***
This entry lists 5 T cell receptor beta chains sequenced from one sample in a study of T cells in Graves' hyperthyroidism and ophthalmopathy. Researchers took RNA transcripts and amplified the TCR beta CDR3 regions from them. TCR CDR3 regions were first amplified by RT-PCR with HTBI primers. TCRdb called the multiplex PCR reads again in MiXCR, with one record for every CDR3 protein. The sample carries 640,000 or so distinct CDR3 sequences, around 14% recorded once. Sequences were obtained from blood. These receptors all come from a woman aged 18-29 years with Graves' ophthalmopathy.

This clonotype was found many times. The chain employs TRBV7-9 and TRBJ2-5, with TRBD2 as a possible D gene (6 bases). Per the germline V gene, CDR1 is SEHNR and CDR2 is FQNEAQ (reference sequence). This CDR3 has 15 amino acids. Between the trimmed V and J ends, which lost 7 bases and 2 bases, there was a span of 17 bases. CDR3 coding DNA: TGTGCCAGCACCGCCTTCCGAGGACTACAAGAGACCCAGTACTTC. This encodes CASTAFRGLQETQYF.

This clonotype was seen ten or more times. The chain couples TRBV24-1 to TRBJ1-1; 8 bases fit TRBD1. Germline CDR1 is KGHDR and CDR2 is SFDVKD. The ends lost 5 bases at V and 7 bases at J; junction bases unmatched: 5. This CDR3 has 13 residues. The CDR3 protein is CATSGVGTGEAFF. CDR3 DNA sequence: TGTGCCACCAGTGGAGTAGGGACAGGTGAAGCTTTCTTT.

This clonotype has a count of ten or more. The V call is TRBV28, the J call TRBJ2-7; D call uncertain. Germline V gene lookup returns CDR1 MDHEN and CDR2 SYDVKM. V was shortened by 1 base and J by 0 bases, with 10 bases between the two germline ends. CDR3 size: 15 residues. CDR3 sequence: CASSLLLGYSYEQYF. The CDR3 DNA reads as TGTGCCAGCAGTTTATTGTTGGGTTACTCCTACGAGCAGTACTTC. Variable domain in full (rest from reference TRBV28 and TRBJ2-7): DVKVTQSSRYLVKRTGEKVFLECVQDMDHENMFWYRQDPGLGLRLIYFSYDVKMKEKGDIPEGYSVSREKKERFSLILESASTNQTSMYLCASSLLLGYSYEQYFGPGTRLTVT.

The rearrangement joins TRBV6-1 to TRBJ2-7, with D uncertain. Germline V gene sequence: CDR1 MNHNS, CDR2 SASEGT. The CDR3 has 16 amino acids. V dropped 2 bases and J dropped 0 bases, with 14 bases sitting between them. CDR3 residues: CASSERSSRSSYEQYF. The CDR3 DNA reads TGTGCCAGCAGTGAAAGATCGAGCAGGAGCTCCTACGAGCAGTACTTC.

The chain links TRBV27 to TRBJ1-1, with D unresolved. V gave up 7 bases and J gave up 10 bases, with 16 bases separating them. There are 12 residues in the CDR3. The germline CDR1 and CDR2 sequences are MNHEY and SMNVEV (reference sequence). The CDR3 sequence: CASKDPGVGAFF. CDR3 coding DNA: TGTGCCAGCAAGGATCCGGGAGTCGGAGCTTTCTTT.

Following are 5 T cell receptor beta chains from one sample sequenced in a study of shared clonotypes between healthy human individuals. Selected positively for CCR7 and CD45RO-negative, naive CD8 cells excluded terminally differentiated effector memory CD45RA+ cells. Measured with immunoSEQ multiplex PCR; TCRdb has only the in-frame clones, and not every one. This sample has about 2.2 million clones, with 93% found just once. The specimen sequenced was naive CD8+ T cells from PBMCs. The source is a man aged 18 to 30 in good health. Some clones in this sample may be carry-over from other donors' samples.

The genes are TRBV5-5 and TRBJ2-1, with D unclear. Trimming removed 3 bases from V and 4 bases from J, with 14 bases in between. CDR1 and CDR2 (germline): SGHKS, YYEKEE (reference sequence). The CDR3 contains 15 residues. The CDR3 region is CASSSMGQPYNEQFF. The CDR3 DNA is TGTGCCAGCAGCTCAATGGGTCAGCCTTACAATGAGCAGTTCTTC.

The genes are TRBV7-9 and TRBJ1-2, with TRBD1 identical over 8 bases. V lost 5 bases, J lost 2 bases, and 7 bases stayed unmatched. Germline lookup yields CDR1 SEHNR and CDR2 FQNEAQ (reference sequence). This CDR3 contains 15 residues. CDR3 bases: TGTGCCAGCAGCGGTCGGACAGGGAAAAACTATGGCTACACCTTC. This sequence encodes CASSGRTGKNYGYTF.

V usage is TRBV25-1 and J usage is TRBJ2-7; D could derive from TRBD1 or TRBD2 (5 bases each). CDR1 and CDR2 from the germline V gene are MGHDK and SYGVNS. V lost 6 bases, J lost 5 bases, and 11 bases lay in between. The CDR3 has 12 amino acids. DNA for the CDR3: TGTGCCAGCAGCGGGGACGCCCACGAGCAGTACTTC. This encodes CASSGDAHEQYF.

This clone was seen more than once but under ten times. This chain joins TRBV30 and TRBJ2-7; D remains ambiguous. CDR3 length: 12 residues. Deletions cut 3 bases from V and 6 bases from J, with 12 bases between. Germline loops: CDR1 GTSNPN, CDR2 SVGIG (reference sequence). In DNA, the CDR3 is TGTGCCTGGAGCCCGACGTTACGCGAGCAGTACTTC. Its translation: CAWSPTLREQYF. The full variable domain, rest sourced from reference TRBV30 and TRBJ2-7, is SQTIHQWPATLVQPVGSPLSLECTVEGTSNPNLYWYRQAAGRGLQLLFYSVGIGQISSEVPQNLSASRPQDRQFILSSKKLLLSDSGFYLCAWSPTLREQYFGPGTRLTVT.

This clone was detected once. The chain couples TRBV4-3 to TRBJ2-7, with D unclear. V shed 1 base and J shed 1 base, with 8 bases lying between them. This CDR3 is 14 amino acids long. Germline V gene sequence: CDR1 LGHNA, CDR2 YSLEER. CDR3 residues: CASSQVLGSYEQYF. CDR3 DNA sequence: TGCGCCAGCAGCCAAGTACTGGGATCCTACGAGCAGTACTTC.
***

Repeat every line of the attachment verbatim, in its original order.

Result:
This entry lists 5 T cell receptor beta chains sequenced from one sample in a study of T cells in Graves' hyperthyroidism and ophthalmopathy. Researchers took RNA transcripts and amplified the TCR beta CDR3 regions from them. TCR CDR3 regions were first amplified by RT-PCR with HTBI primers. TCRdb called the multiplex PCR reads again in MiXCR, with one record for every CDR3 protein. The sample carries 640,000 or so distinct CDR3 sequences, around 14% recorded once. Sequences were obtained from blood. These receptors all come from a woman aged 18-29 years with Graves' ophthalmopathy.

This clonotype was found many times. The chain employs TRBV7-9 and TRBJ2-5, with TRBD2 as a possible D gene (6 bases). Per the germline V gene, CDR1 is SEHNR and CDR2 is FQNEAQ (reference sequence). This CDR3 has 15 amino acids. Between the trimmed V and J ends, which lost 7 bases and 2 bases, there was a span of 17 bases. CDR3 coding DNA: TGTGCCAGCACCGCCTTCCGAGGACTACAAGAGACCCAGTACTTC. This encodes CASTAFRGLQETQYF.

This clonotype was seen ten or more times. The chain couples TRBV24-1 to TRBJ1-1; 8 bases fit TRBD1. Germline CDR1 is KGHDR and CDR2 is SFDVKD. The ends lost 5 bases at V and 7 bases at J; junction bases unmatched: 5. This CDR3 has 13 residues. The CDR3 protein is CATSGVGTGEAFF. CDR3 DNA sequence: TGTGCCACCAGTGGAGTAGGGACAGGTGAAGCTTTCTTT.

This clonotype has a count of ten or more. The V call is TRBV28, the J call TRBJ2-7; D call uncertain. Germline V gene lookup returns CDR1 MDHEN and CDR2 SYDVKM. V was shortened by 1 base and J by 0 bases, with 10 bases between the two germline ends. CDR3 size: 15 residues. CDR3 sequence: CASSLLLGYSYEQYF. The CDR3 DNA reads as TGTGCCAGCAGTTTATTGTTGGGTTACTCCTACGAGCAGTACTTC. Variable domain in full (rest from reference TRBV28 and TRBJ2-7): DVKVTQSSRYLVKRTGEKVFLECVQDMDHENMFWYRQDPGLGLRLIYFSYDVKMKEKGDIPEGYSVSREKKERFSLILESASTNQTSMYLCASSLLLGYSYEQYFGPGTRLTVT.

The rearrangement joins TRBV6-1 to TRBJ2-7, with D uncertain. Germline V gene sequence: CDR1 MNHNS, CDR2 SASEGT. The CDR3 has 16 amino acids. V dropped 2 bases and J dropped 0 bases, with 14 bases sitting between them. CDR3 residues: CASSERSSRSSYEQYF. The CDR3 DNA reads TGTGCCAGCAGTGAAAGATCGAGCAGGAGCTCCTACGAGCAGTACTTC.

The chain links TRBV27 to TRBJ1-1, with D unresolved. V gave up 7 bases and J gave up 10 bases, with 16 bases separating them. There are 12 residues in the CDR3. The germline CDR1 and CDR2 sequences are MNHEY and SMNVEV (reference sequence). The CDR3 sequence: CASKDPGVGAFF. CDR3 coding DNA: TGTGCCAGCAAGGATCCGGGAGTCGGAGCTTTCTTT.

Following are 5 T cell receptor beta chains from one sample sequenced in a study of shared clonotypes between healthy human individuals. Selected positively for CCR7 and CD45RO-negative, naive CD8 cells excluded terminally differentiated effector memory CD45RA+ cells. Measured with immunoSEQ multiplex PCR; TCRdb has only the in-frame clones, and not every one. This sample has about 2.2 million clones, with 93% found just once. The specimen sequenced was naive CD8+ T cells from PBMCs. The source is a man aged 18 to 30 in good health. Some clones in this sample may be carry-over from other donors' samples.

The genes are TRBV5-5 and TRBJ2-1, with D unclear. Trimming removed 3 bases from V and 4 bases from J, with 14 bases in between. CDR1 and CDR2 (germline): SGHKS, YYEKEE (reference sequence). The CDR3 contains 15 residues. The CDR3 region is CASSSMGQPYNEQFF. The CDR3 DNA is TGTGCCAGCAGCTCAATGGGTCAGCCTTACAATGAGCAGTTCTTC.

The genes are TRBV7-9 and TRBJ1-2, with TRBD1 identical over 8 bases. V lost 5 bases, J lost 2 bases, and 7 bases stayed unmatched. Germline lookup yields CDR1 SEHNR and CDR2 FQNEAQ (reference sequence). This CDR3 contains 15 residues. CDR3 bases: TGTGCCAGCAGCGGTCGGACAGGGAAAAACTATGGCTACACCTTC. This sequence encodes CASSGRTGKNYGYTF.

V usage is TRBV25-1 and J usage is TRBJ2-7; D could derive from TRBD1 or TRBD2 (5 bases each). CDR1 and CDR2 from the germline V gene are MGHDK and SYGVNS. V lost 6 bases, J lost 5 bases, and 11 bases lay in between. The CDR3 has 12 amino acids. DNA for the CDR3: TGTGCCAGCAGCGGGGACGCCCACGAGCAGTACTTC. This encodes CASSGDAHEQYF.

This clone was seen more than once but under ten times. This chain joins TRBV30 and TRBJ2-7; D remains ambiguous. CDR3 length: 12 residues. Deletions cut 3 bases from V and 6 bases from J, with 12 bases between. Germline loops: CDR1 GTSNPN, CDR2 SVGIG (reference sequence). In DNA, the CDR3 is TGTGCCTGGAGCCCGACGTTACGCGAGCAGTACTTC. Its translation: CAWSPTLREQYF. The full variable domain, rest sourced from reference TRBV30 and TRBJ2-7, is SQTIHQWPATLVQPVGSPLSLECTVEGTSNPNLYWYRQAAGRGLQLLFYSVGIGQISSEVPQNLSASRPQDRQFILSSKKLLLSDSGFYLCAWSPTLREQYFGPGTRLTVT.

This clone was detected once. The chain couples TRBV4-3 to TRBJ2-7, with D unclear. V shed 1 base and J shed 1 base, with 8 bases lying between them. This CDR3 is 14 amino acids long. Germline V gene sequence: CDR1 LGHNA, CDR2 YSLEER. CDR3 residues: CASSQVLGSYEQYF. CDR3 DNA sequence: TGCGCCAGCAGCCAAGTACTGGGATCCTACGAGCAGTACTTC.